Despite its name, Hawk Ridge is accessible by car. Hiking and climbing are not required to see the birds. There is no admission charge. For more, go to www.hawkridge.org.
Hawk Watching Weekends are Sept. 12-14 and Oct. 17-19. Each will have guided field trips and lectures about birding. For details or to register, go to www.hawkridge.org or call (218) 525-1853.
Necedah’s annual Whooping Crane Festival (Juneau County) is Sept. 20 this year. Bus tours of the 44,000-acre Necedah Wildlife Refuge will be 7 a.m. to 4 p.m. Culinary treats begin with a pancake breakfast in morning and end with a steak feed during late afternoon.
Speakers will discuss wooden bird carvings, the wintering habits of cranes, the patterns of migratory birds and ways to bring birds into the back yard. There will be wildlife art and photography exhibits.
One of the refuge’s objectives is to protect and restore whooping cranes and the Karner blue butterfly. For more, go to www.whooping-crane-festival.com or call (608) 565-2551.
Fall naturalist programs are offered on Saturdays and Sundays in Mayville (Dodge County), which is near the 21,000-acre Horicon National Wildlife Refuge, a great place for hiking and canoeing. The city’s Audubon Days Festival is Oct. 3-5, which usually coincides nicely with the annual visit of thousands of Canada geese to the area.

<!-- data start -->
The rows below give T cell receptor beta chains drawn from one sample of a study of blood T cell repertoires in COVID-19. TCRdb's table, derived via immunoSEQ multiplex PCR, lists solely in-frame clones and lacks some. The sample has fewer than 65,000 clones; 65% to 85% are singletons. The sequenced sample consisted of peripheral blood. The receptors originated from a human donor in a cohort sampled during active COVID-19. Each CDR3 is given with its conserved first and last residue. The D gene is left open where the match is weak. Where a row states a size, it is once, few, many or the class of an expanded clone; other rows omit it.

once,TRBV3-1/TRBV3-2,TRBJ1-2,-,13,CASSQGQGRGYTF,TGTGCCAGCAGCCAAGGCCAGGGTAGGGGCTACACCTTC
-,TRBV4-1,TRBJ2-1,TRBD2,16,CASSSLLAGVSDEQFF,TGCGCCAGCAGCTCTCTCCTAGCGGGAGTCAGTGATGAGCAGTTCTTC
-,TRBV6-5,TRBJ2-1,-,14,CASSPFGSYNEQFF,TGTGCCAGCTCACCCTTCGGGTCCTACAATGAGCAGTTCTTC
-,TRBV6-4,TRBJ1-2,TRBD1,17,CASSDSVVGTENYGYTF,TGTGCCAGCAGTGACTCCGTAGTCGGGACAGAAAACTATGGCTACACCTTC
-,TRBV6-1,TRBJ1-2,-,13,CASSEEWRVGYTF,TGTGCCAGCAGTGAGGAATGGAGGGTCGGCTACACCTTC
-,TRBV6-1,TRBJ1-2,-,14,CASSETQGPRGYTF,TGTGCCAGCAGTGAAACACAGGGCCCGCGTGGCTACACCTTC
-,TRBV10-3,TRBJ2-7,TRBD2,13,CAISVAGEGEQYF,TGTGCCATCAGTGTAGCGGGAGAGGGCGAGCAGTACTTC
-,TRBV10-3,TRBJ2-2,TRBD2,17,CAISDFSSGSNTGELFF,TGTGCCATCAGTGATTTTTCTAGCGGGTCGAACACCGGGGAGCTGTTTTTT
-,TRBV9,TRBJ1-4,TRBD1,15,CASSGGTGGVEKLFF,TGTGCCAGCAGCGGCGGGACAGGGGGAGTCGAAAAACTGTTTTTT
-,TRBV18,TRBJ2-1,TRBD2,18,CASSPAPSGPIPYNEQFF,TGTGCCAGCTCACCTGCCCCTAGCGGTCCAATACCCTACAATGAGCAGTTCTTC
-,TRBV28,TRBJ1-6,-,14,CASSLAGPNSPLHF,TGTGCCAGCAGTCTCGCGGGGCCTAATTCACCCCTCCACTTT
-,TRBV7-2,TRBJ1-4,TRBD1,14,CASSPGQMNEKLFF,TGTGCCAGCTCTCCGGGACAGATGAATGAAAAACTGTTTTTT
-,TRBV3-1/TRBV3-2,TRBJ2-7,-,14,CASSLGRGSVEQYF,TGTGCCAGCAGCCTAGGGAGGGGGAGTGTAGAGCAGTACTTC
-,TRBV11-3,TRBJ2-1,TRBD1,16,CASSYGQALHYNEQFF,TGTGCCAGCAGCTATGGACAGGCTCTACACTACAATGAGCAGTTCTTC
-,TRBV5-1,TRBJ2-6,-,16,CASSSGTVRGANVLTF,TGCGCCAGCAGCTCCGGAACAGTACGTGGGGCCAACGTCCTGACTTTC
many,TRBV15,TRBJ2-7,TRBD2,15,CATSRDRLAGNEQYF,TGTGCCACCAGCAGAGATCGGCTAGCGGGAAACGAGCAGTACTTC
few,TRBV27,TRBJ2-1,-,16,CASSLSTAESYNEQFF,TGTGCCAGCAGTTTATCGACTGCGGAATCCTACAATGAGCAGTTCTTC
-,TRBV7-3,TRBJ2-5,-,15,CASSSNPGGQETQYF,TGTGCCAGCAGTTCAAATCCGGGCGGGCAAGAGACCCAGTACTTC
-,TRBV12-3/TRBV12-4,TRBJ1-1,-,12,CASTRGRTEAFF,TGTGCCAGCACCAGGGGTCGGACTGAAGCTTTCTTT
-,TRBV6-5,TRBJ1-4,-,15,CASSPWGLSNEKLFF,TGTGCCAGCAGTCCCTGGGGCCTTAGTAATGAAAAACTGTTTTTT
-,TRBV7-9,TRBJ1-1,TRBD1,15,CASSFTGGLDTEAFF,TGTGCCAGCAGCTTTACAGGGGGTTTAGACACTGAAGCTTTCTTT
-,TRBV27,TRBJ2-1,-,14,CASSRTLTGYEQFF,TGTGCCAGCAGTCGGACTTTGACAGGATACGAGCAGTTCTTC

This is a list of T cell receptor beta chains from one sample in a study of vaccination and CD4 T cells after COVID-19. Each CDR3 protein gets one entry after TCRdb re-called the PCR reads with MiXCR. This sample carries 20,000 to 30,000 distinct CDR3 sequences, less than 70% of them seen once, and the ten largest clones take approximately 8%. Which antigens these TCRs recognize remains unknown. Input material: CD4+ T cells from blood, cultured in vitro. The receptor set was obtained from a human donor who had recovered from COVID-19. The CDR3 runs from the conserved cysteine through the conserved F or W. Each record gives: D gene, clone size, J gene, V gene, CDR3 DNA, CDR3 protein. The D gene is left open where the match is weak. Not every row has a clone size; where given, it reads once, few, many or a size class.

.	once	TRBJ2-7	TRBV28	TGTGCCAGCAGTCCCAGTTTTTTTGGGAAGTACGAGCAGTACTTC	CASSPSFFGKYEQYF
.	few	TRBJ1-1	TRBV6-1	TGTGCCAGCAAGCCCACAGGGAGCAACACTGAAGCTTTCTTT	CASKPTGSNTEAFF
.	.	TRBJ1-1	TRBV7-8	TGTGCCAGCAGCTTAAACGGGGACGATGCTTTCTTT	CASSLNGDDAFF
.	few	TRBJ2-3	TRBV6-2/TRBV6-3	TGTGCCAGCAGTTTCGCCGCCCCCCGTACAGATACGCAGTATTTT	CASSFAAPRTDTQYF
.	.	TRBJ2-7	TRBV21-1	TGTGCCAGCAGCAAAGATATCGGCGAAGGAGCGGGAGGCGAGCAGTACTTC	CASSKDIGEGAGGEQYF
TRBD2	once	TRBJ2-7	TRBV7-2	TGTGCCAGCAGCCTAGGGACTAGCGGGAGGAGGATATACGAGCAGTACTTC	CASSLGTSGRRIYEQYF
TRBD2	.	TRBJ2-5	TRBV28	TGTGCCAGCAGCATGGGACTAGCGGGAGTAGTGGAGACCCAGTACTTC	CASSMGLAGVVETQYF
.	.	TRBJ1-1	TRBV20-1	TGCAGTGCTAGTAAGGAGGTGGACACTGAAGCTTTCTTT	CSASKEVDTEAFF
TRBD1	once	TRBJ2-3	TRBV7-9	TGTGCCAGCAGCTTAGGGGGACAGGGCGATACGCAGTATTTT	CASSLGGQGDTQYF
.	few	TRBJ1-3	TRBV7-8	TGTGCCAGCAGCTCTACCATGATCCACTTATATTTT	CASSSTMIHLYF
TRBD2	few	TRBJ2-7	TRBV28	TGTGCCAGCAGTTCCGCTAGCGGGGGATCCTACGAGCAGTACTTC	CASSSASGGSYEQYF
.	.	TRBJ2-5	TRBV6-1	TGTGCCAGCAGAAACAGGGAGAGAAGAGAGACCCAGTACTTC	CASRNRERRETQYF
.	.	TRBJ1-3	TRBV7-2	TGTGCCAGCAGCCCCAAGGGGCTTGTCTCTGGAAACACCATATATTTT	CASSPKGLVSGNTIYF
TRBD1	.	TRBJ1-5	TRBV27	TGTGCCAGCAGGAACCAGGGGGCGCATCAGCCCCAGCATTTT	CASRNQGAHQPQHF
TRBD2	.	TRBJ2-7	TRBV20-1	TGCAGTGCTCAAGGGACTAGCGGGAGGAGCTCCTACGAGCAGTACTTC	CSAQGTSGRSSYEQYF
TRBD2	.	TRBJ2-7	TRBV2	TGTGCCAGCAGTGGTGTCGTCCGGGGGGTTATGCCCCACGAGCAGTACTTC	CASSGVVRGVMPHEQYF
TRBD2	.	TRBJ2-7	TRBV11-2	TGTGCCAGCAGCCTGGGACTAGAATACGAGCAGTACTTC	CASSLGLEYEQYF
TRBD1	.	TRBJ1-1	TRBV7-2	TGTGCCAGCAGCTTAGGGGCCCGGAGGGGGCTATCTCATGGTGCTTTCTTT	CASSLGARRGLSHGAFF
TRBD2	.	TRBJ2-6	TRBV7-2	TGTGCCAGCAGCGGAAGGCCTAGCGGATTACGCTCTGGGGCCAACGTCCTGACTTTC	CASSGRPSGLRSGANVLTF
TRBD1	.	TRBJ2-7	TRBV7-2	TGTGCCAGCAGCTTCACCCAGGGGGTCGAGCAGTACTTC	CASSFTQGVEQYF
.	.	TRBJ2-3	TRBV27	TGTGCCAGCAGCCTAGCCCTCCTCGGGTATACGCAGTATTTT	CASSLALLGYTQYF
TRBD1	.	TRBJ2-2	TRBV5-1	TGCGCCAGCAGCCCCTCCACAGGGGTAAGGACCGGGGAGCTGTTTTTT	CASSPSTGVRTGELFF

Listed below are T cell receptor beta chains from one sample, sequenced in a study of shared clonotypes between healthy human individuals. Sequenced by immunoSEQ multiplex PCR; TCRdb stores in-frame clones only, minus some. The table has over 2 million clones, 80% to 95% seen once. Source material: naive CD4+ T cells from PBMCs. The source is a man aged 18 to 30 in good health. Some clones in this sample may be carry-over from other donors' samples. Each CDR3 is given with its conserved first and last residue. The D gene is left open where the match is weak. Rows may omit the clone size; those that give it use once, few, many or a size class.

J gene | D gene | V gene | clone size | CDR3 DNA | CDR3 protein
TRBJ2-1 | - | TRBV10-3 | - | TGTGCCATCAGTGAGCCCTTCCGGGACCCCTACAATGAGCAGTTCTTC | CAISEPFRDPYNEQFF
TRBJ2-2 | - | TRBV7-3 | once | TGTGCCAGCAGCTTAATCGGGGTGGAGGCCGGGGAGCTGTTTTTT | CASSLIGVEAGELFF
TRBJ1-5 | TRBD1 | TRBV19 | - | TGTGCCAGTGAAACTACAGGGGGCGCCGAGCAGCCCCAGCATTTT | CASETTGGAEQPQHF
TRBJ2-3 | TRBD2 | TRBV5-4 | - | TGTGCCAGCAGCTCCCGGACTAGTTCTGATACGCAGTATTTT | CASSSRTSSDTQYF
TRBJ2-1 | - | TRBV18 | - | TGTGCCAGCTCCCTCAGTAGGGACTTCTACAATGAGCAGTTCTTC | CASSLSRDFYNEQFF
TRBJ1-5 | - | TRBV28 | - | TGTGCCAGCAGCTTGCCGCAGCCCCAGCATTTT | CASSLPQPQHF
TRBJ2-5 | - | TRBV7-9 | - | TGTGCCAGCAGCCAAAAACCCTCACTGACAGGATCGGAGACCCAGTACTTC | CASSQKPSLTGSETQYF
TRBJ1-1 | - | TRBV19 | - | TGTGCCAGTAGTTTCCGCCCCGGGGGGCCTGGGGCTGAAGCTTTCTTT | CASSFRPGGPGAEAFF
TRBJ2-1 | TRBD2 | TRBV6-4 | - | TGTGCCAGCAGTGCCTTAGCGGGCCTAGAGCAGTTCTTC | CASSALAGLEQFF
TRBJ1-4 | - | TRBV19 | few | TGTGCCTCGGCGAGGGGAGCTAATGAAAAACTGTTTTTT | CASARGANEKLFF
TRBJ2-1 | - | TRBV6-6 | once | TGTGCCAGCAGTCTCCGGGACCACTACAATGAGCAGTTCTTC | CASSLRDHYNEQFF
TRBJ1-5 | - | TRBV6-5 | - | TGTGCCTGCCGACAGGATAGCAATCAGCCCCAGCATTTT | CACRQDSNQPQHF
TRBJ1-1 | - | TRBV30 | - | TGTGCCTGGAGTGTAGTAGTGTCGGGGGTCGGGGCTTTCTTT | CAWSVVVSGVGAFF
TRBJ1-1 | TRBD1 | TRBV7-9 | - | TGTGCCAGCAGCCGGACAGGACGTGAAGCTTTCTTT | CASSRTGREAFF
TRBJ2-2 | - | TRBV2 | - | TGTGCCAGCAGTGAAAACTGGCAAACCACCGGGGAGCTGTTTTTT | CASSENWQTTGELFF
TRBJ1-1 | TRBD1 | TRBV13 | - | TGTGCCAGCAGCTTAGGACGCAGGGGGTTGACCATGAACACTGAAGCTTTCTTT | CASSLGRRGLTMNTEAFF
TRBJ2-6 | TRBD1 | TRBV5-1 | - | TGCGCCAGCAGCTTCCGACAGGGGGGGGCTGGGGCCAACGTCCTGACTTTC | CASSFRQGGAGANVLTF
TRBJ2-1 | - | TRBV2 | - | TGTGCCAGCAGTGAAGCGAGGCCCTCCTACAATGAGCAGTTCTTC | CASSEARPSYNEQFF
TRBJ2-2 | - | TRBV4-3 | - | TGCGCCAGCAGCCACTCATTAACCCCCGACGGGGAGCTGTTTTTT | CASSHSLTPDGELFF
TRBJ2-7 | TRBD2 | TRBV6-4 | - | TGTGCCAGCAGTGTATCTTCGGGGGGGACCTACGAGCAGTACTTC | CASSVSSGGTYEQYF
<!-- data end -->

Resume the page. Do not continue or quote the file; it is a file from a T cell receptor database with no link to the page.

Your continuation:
For more, go to www.mayvillechamber.com (although the site is outdated) or call (920) 387-5776.
Jim Marrari of North Lake (Waukesha County) is generous with his advice about other ways to watch great flocks of birds pass through Wisconsin. He is a computer consultant who operates Jacamar Birding Tours in his spare time.
Marrari works as a private guide, organizes weekend birding trips in Wisconsin and has organized extended trips as far away as Texas and Costa Rica.
“We look at other aspects of nature, too,” says the former birding instructor at Edgewood and Alverno colleges. “Birding is one part of it.”
He has led outings for the International Crane Foundation, Sierra Club and Madison Audubon Society. To learn more about his work, go to www.jacamartours.com or call (608) 219-4369.
The tundra swan migration from Canada to the Mississippi River in late October is predictable and worth the drive, he says; look for the birds around and north of La Crosse.
One great stop for spectators, he says, is Rieck’s Lake Park, Alma (Buffalo County). Go to www.almawisconsin.com or call (608) 248-3499; the birds rest in Alma while on their way to Chesapeake Bay. There is a platform for viewing them near the river banks, and Alma volunteers sometimes arrange group tours of the area.
“The bald eagles come soon after that,” Marrari notes. “It’s a beautiful time of year.”
The options go on and on. In St. Paul, Minn., public trips aboard a birding boat will depart from the Mississippi National River and Recreation Area at 10 a.m. Sept. 17 and 8 a.m. Sept. 24. The ranger-led tours begin at Harriet Island. For more, go to www.nps.gov/miss or call (651) 227-1100.